Peter Mutharika feeling sick after teargas – Dausi

Opposition Democratic Progressive Party (DPP) President Peter Mutharika had reportedly suffered a health setback following Police in Lilongwe on Monday fired tear gas canisters at his supporters when he appeared at police station for reporting on his bail conditions on treason charges.

Reports indicate there was confusion when Mutharika appeared at the police station after the perjury case was adjourned at Lilongwe Magistrate Court as hundreds of his supporters joined him to offer their solidarity.

Police fired teargas resulting in people scurrying for cover.

“Professor Peter Mutharika had suffered from the tear gas which police fired at him,” said DPP spokesman Nicholous Dausi.

Peter Mutharika; Teargased

Peter Mutharika; Teargased

He accused Police of being used as an instrument of political harassment.

“This is a deliberate attempt by the police to harass and decimate the DPP,” Dausi said.

He said Police need to be accountable to court on where they are getting “instructions” to harass DPP members.

“Police are now the source of instability, of undermining peace. How can police behave in a manner which is so blatantly partisan?” said Dausi.

Dausi said attempts by the People’s Party government to silence the opposition will not yield any positive results adding that Malawians need the opposition to provide checks and balances on government’s actions.

But Malawi’s flagship daily  newspaper, The Nation recently reminded DPP that when it was a ruling party and commanded a majority in Parliament, they were busy changing or twisting some laws, including those related to freedom of assembly and expression.

The paper pointed out that on the freedom of assembly, which simply required those seeking to hold meetings to notify a district commissioner (DC), DPP argued that those intending to hold meetings required not only to notify the DC’s office, but also to seek permission.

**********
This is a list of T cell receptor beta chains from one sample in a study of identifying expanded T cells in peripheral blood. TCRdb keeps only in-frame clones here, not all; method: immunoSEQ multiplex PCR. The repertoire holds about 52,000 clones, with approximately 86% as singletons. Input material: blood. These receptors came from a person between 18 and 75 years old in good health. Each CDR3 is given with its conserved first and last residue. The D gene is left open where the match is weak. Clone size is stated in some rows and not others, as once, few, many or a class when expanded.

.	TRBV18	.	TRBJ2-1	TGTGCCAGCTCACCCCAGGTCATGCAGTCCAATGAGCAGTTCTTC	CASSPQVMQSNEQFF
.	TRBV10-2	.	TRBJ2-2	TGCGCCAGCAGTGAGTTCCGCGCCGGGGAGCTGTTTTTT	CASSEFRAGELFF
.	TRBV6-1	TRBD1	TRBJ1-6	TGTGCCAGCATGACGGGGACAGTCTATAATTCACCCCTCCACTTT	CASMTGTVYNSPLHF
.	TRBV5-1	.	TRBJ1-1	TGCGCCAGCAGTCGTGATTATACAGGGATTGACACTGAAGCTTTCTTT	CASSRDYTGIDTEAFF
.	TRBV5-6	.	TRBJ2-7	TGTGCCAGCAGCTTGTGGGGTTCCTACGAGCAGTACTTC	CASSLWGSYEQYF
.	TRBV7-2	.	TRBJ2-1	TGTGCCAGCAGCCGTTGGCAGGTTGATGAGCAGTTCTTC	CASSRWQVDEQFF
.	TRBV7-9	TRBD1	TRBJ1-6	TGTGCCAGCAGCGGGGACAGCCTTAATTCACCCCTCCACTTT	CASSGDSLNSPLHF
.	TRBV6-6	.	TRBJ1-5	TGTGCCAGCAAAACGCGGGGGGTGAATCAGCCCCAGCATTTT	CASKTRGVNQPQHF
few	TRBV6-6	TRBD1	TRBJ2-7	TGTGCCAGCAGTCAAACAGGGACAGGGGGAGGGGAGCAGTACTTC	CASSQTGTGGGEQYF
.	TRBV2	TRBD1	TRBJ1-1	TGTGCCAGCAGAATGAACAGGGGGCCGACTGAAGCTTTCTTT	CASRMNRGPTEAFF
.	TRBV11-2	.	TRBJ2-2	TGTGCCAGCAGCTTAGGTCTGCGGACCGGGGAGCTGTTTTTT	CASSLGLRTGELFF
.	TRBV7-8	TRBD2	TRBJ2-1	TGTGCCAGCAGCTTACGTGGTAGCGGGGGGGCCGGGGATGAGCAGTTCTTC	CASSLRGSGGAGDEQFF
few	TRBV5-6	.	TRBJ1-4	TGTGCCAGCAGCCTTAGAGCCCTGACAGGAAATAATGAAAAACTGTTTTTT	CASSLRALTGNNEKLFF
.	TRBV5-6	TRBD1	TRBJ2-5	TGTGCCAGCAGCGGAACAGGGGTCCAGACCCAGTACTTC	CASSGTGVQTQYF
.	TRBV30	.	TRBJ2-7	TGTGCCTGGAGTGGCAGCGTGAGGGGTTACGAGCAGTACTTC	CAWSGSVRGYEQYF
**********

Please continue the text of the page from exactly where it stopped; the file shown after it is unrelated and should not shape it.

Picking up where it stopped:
Some planned political meetings by opposition parties then, were forcefully broken up on that basis whereas DPP moved on with its meetings freely.

The late Bingu wa Mutharika went as far as ordering that people seeking permission to demonstrate should deposit K2 million (about $5 555) to cover for any possible damage to property. It was never effected.

On the freedom of expression, DPP, using its majority in Parliament, amended Section 46 of the Penal Code, effectively empowering a Minister of Information to ban a publication, local or international, if in the minister’s opinion such publications were not in the interest of the public. Media houses risked simply being shut down based on this draconian law which the Joyce Banda administration has since repealed.

Newspaper vendors also claimed that DPP operatives harassed them when selling newspapers that were deemed offensive to the regime.

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